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Breathing tube mishap leads to legal woes for engaged couple

| Oct 23, 2013 | Uncategorized

In a decision handed down on Oct. 2, an Illinois judge refused a Winnebago County woman’s request to marry the man she loved. The couple had gotten engaged decades ago and had been living together since 2009. Friends and family of the couple have attested to the love and devotion each holds for the other, witnessed by the commitment and affection between them and their five combined children.

The legal issue appeared when the young woman’s fianc? suffered a brain injury related to a workplace accident, which resulted in his inability to move or talk. The man had to undergo back surgery as a result of the incident and during the procedure, a breathing tube mishap caused the patient to suffer an injury resulting from the loss of oxygen to the brain.

Under Illinois law, a couple cannot be issued a marriage license unless they sign the marriage license application in the presence of a county clerk. They cannot do this by proxy. So while everyone agrees the couple deserves to be married, the gentleman is unable to stand up and walk into a court room or county clerk’s office

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Legal spokespersons have stated the law is clear on this matter, and there is simply no way around it. The state of Illinois does not accept marriage by proxy. The judge agreed with the county and dismissed the woman’s petition to obtain a marriage license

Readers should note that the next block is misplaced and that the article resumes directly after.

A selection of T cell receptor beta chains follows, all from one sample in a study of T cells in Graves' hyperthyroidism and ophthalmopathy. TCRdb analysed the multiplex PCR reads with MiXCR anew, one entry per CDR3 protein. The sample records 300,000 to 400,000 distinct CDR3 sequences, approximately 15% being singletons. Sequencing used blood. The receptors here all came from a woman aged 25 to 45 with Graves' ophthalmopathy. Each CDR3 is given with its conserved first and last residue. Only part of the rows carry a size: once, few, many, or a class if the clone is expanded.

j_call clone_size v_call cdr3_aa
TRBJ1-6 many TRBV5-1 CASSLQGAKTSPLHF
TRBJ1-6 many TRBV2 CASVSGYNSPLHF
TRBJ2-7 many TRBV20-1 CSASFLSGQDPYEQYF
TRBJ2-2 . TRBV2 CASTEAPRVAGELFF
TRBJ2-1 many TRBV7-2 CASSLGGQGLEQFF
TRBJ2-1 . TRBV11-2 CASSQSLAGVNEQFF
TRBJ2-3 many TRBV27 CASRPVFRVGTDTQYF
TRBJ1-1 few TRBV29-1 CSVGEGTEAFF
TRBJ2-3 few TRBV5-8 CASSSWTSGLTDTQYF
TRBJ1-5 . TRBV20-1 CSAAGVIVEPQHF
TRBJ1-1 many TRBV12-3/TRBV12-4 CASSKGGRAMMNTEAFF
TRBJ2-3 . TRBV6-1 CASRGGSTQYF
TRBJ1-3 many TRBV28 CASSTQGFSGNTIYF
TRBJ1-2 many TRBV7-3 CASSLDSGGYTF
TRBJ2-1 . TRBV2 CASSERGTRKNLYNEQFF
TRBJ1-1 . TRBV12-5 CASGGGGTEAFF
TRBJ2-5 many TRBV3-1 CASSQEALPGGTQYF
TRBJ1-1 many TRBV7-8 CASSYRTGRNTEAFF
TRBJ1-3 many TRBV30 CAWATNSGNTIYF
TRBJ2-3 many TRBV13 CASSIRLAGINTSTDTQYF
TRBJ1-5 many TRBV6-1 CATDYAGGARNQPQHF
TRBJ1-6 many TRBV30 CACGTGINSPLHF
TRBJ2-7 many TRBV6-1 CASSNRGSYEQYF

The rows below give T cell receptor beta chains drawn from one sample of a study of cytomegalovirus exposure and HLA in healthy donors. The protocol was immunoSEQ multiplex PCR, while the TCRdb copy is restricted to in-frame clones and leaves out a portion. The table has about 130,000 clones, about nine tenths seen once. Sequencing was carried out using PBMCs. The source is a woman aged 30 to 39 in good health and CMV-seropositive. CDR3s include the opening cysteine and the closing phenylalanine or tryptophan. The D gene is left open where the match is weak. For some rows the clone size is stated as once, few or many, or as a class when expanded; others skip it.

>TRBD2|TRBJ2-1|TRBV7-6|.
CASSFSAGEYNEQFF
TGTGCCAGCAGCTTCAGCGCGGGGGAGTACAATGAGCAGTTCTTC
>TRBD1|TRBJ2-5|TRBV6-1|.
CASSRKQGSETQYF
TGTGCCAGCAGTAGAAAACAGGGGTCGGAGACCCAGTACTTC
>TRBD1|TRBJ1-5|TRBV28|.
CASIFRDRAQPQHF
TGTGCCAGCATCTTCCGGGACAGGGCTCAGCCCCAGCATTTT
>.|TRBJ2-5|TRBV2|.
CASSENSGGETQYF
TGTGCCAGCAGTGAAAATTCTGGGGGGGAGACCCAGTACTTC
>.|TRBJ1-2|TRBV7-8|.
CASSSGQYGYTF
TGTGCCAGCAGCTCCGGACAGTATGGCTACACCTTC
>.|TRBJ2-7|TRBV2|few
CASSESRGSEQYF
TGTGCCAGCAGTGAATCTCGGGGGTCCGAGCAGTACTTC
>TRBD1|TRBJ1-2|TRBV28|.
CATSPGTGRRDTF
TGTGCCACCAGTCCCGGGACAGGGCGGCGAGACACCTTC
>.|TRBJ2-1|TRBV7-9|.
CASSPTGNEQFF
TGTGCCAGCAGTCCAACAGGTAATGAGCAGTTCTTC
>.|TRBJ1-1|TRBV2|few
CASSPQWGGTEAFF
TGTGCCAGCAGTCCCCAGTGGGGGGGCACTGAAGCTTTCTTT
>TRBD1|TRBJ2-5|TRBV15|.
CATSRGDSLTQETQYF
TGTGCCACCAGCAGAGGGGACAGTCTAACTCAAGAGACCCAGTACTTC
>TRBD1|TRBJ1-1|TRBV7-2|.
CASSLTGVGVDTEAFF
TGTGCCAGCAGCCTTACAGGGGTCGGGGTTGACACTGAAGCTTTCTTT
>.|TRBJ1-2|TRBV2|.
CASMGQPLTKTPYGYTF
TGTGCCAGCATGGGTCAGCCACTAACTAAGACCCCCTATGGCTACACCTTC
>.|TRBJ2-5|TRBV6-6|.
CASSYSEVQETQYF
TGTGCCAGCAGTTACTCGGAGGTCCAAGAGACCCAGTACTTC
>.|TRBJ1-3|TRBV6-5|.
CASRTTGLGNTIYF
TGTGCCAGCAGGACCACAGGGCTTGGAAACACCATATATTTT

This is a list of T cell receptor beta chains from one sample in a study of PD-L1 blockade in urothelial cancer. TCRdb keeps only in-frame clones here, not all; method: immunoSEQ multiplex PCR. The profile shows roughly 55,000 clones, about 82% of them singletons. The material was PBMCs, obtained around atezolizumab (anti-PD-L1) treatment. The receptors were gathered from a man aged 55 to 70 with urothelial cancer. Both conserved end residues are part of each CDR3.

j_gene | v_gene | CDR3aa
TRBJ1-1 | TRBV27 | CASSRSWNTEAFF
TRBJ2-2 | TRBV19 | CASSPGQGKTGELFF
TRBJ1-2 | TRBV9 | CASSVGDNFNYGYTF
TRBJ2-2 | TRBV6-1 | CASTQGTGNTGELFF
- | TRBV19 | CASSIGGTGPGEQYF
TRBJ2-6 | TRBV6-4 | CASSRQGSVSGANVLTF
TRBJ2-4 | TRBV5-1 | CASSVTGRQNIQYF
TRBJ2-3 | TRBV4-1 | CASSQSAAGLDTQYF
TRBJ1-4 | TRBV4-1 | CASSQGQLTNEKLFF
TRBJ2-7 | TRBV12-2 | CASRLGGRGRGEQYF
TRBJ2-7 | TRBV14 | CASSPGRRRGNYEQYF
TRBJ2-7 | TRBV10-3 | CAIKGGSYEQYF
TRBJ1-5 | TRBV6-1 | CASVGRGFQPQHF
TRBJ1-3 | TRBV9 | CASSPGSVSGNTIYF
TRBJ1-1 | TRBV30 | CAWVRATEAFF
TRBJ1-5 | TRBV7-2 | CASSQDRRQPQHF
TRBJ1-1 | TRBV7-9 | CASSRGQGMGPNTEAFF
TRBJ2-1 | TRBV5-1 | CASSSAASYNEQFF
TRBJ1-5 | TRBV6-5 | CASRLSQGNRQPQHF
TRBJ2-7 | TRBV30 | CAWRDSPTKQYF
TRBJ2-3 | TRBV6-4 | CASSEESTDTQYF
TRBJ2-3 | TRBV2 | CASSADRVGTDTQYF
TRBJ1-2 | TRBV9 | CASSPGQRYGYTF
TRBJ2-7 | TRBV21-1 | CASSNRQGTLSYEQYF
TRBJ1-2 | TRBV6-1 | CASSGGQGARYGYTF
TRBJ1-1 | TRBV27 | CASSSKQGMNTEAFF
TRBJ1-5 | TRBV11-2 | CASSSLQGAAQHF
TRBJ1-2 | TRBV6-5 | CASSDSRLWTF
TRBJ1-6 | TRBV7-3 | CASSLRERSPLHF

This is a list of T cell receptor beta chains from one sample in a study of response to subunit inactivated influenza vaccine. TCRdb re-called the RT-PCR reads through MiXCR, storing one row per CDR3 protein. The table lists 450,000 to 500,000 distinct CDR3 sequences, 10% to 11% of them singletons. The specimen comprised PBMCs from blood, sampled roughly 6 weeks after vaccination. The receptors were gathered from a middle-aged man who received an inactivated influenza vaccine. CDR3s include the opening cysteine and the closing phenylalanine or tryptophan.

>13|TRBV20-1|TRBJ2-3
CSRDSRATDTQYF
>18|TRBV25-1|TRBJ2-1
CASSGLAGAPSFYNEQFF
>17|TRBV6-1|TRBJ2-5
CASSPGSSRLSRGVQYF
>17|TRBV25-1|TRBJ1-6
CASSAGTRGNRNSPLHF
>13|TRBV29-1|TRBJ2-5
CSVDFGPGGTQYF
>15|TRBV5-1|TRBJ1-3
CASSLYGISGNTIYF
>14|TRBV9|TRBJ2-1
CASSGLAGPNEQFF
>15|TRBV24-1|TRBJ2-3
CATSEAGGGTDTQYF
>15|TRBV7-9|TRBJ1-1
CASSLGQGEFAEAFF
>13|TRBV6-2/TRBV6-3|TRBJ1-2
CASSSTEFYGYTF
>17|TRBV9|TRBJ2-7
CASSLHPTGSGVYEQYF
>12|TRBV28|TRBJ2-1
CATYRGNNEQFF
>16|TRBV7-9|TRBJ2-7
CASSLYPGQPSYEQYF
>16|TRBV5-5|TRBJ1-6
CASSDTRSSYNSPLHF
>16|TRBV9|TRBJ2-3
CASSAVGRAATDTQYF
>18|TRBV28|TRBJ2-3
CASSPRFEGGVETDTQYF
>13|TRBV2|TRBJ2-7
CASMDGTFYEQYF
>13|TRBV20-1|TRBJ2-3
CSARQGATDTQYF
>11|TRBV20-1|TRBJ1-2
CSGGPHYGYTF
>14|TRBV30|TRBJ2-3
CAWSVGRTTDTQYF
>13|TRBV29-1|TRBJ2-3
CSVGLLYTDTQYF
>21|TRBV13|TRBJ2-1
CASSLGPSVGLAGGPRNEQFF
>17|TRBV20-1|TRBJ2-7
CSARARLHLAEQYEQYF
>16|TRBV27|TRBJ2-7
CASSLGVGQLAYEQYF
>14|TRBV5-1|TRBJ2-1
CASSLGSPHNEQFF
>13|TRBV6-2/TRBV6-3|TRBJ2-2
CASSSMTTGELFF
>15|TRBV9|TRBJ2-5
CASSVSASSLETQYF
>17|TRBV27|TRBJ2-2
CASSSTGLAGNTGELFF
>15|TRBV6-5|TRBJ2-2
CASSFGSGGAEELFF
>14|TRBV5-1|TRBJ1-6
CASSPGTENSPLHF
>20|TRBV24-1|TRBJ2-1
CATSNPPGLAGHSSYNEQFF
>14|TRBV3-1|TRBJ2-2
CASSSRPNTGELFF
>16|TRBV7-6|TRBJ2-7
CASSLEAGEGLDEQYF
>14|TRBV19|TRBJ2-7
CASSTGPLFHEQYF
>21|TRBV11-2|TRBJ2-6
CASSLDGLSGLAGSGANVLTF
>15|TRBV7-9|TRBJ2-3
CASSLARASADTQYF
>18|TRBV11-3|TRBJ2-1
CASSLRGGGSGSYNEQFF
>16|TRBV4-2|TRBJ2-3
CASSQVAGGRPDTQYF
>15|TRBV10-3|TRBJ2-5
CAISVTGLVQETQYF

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The woman has continued to argue in court that during her fianc?’s debilitative state, she was awarded the executive power to act in his behalf. She emphasized that some of her decisions are not spelled out exactly in the law, comparing herself to other legal guardians of the elderly or disabled who designate representatives to make legal decisions on their behalf.

The young woman has made several statements to the press that she and her fianc? always planned on getting married; however, they had to keep postponing plans for financial reasons. The woman claims that she has been at her fianc?e’s bedside 24 hours a day, seven days a week so that he can receive continuous care. While the man is now able to open his eyes and react to stimuli, he is still unable to appear in court. A malpractice trial has been scheduled for later this year. The defendant for the medical center has declined to release any statements.

Medical malpractice is an issue that can result in far-reaching consequences. In the case of this couple, a mistake not only caused brain damage, but has possibly forever prohibited two people to legally commit to their love.

Source:  wsj.com, “Illinois Woman Loses Bid to Marry Brain-Damaged Fianc?” Jacob Gershman, Oct. 07, 2013

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